Wednesday, May 03, 2006

Success Requires Decisive Action!

I got a call the other day from my friend and author Tweed Scott.  And the phone call and what happened afterwards is a lesson for us all.

I could tell he was excited before he even opened his mouth.

“You sitting down?"  
“My book's headed to the Alamo.”

The Alamo…as in James Bowie, Davy Crockett...a Texas monument.  

And also the perfect place for my friend’s book.  

You see, he wrote a book about Texas.  In this book he interviewed prominent and not-so-prominent Texans who described what it meant to be Texan.  He’s got people as high-profile as Willie Nelson and as low profile as your average Texas Joe (we'll call him Earl).  

As a serious history buff, I love it.  And my friend Tweed has been writing this thing for 2 years already, and it just now came out.  

His book appearing in the Alamo's gift shop gives him 2 things:

  1. credibility

  2. validation

Credibility goes without saying, but validation…

…hey, sometimes we all need to know that we did something right…I’m not big on getting validation from outside sources, but it never hurts.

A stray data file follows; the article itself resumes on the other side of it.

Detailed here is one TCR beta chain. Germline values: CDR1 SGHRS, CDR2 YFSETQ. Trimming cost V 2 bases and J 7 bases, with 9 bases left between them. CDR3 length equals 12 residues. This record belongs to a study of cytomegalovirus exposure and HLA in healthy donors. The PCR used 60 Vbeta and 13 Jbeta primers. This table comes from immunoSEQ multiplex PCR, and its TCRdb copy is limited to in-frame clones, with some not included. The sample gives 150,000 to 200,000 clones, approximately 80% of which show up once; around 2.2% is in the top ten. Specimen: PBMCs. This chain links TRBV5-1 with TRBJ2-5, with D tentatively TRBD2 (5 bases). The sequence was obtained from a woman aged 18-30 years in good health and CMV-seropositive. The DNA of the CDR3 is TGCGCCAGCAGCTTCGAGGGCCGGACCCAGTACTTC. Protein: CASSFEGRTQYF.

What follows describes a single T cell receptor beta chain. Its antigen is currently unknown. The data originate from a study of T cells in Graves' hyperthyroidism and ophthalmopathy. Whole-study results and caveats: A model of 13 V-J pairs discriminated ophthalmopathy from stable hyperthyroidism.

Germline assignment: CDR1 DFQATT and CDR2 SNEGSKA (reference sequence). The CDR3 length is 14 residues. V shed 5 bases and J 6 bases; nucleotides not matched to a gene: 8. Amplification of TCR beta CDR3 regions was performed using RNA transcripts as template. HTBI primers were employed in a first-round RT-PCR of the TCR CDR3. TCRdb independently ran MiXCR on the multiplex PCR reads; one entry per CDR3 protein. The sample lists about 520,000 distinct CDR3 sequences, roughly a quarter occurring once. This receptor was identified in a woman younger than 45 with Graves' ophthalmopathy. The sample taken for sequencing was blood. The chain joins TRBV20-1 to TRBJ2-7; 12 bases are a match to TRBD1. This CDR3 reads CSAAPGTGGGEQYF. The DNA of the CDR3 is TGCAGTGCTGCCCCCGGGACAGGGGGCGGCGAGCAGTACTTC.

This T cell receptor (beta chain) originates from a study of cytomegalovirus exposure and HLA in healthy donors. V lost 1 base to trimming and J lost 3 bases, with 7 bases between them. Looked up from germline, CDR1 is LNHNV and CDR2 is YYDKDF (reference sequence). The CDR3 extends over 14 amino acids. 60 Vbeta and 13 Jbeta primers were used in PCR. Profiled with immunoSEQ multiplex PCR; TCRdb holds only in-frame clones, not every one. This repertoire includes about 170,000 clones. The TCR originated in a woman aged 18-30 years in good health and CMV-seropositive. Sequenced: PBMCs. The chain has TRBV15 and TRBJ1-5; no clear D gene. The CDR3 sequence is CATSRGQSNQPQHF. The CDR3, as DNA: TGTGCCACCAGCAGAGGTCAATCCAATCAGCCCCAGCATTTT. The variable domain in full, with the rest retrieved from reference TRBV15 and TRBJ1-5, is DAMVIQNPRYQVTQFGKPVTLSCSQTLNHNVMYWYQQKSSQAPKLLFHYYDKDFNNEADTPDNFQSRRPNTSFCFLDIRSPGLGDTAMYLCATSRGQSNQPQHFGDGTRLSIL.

But Tweed taught me something about doing what it takes to be successful.  

As I was talking to Tweed, he was getting a fax confirming the order.  He got off the phone with and talked to the Alamo people.  

I got a call the next day from Tweed.  

The Alamo had asked him when he could get them the books.

He told them, “How about tomorrow morning?”

And sure enough, the next morning Tweed packed the books in his car, drove a couple of hours to San Antonio and delivered the books.  They were on sale by that afternoon.

The lesson in this story is this: when you want something bad enough, don’t be afraid to do what you have to do.  

Getting what you want takes decisive action.  

I applaud Tweed for his decisive action…and he’ll probably sell a whole lotta books before he’s done.

And it’ll be that determination that’ll do it for him.  

And…if any of you are big history buffs…buy his book Texas in Her Own Words.  It’s an excellent oral history of Texas.  

To Your Continued Success,

Carlon Haas